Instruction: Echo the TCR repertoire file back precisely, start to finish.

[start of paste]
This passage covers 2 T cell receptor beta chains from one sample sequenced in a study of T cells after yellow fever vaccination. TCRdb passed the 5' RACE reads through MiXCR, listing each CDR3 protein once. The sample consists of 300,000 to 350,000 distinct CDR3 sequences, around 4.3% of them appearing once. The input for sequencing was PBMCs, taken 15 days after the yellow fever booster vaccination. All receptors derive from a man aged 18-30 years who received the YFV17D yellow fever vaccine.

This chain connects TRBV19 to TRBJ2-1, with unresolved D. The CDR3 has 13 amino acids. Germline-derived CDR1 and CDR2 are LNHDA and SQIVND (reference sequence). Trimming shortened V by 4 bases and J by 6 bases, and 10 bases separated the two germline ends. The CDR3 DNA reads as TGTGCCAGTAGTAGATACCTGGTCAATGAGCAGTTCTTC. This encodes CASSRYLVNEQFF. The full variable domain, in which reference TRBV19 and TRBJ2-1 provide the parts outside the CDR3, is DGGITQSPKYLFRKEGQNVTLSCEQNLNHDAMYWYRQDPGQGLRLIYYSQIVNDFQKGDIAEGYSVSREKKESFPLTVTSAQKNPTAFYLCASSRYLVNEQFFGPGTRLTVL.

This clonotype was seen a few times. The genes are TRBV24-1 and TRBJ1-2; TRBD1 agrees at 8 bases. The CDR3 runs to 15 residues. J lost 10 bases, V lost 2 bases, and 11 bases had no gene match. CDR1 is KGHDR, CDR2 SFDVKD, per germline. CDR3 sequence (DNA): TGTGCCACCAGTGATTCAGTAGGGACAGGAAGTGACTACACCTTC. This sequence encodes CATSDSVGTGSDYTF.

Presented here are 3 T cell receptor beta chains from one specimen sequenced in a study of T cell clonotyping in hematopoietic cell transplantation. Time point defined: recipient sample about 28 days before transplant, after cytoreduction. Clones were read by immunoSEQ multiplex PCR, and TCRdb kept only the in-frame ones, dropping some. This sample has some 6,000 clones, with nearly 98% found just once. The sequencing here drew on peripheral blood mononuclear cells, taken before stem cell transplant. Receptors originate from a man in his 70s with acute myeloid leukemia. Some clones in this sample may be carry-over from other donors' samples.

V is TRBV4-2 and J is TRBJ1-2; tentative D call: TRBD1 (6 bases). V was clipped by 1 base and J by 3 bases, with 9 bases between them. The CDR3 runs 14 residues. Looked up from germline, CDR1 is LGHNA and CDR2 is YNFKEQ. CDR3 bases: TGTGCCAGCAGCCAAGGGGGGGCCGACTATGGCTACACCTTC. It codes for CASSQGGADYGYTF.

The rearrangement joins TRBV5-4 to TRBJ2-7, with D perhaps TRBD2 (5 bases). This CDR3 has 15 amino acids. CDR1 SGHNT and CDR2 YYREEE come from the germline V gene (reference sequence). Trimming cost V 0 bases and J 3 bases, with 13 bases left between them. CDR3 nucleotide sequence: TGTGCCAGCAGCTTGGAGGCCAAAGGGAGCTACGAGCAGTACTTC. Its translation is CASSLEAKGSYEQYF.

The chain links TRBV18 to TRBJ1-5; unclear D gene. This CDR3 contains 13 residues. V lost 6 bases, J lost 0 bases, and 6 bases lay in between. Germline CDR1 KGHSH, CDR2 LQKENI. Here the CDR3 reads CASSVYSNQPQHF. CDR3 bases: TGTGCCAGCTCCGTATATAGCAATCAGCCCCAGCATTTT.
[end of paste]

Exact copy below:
This passage covers 2 T cell receptor beta chains from one sample sequenced in a study of T cells after yellow fever vaccination. TCRdb passed the 5' RACE reads through MiXCR, listing each CDR3 protein once. The sample consists of 300,000 to 350,000 distinct CDR3 sequences, around 4.3% of them appearing once. The input for sequencing was PBMCs, taken 15 days after the yellow fever booster vaccination. All receptors derive from a man aged 18-30 years who received the YFV17D yellow fever vaccine.

This chain connects TRBV19 to TRBJ2-1, with unresolved D. The CDR3 has 13 amino acids. Germline-derived CDR1 and CDR2 are LNHDA and SQIVND (reference sequence). Trimming shortened V by 4 bases and J by 6 bases, and 10 bases separated the two germline ends. The CDR3 DNA reads as TGTGCCAGTAGTAGATACCTGGTCAATGAGCAGTTCTTC. This encodes CASSRYLVNEQFF. The full variable domain, in which reference TRBV19 and TRBJ2-1 provide the parts outside the CDR3, is DGGITQSPKYLFRKEGQNVTLSCEQNLNHDAMYWYRQDPGQGLRLIYYSQIVNDFQKGDIAEGYSVSREKKESFPLTVTSAQKNPTAFYLCASSRYLVNEQFFGPGTRLTVL.

This clonotype was seen a few times. The genes are TRBV24-1 and TRBJ1-2; TRBD1 agrees at 8 bases. The CDR3 runs to 15 residues. J lost 10 bases, V lost 2 bases, and 11 bases had no gene match. CDR1 is KGHDR, CDR2 SFDVKD, per germline. CDR3 sequence (DNA): TGTGCCACCAGTGATTCAGTAGGGACAGGAAGTGACTACACCTTC. This sequence encodes CATSDSVGTGSDYTF.

Presented here are 3 T cell receptor beta chains from one specimen sequenced in a study of T cell clonotyping in hematopoietic cell transplantation. Time point defined: recipient sample about 28 days before transplant, after cytoreduction. Clones were read by immunoSEQ multiplex PCR, and TCRdb kept only the in-frame ones, dropping some. This sample has some 6,000 clones, with nearly 98% found just once. The sequencing here drew on peripheral blood mononuclear cells, taken before stem cell transplant. Receptors originate from a man in his 70s with acute myeloid leukemia. Some clones in this sample may be carry-over from other donors' samples.

V is TRBV4-2 and J is TRBJ1-2; tentative D call: TRBD1 (6 bases). V was clipped by 1 base and J by 3 bases, with 9 bases between them. The CDR3 runs 14 residues. Looked up from germline, CDR1 is LGHNA and CDR2 is YNFKEQ. CDR3 bases: TGTGCCAGCAGCCAAGGGGGGGCCGACTATGGCTACACCTTC. It codes for CASSQGGADYGYTF.

The rearrangement joins TRBV5-4 to TRBJ2-7, with D perhaps TRBD2 (5 bases). This CDR3 has 15 amino acids. CDR1 SGHNT and CDR2 YYREEE come from the germline V gene (reference sequence). Trimming cost V 0 bases and J 3 bases, with 13 bases left between them. CDR3 nucleotide sequence: TGTGCCAGCAGCTTGGAGGCCAAAGGGAGCTACGAGCAGTACTTC. Its translation is CASSLEAKGSYEQYF.

The chain links TRBV18 to TRBJ1-5; unclear D gene. This CDR3 contains 13 residues. V lost 6 bases, J lost 0 bases, and 6 bases lay in between. Germline CDR1 KGHSH, CDR2 LQKENI. Here the CDR3 reads CASSVYSNQPQHF. CDR3 bases: TGTGCCAGCTCCGTATATAGCAATCAGCCCCAGCATTTT.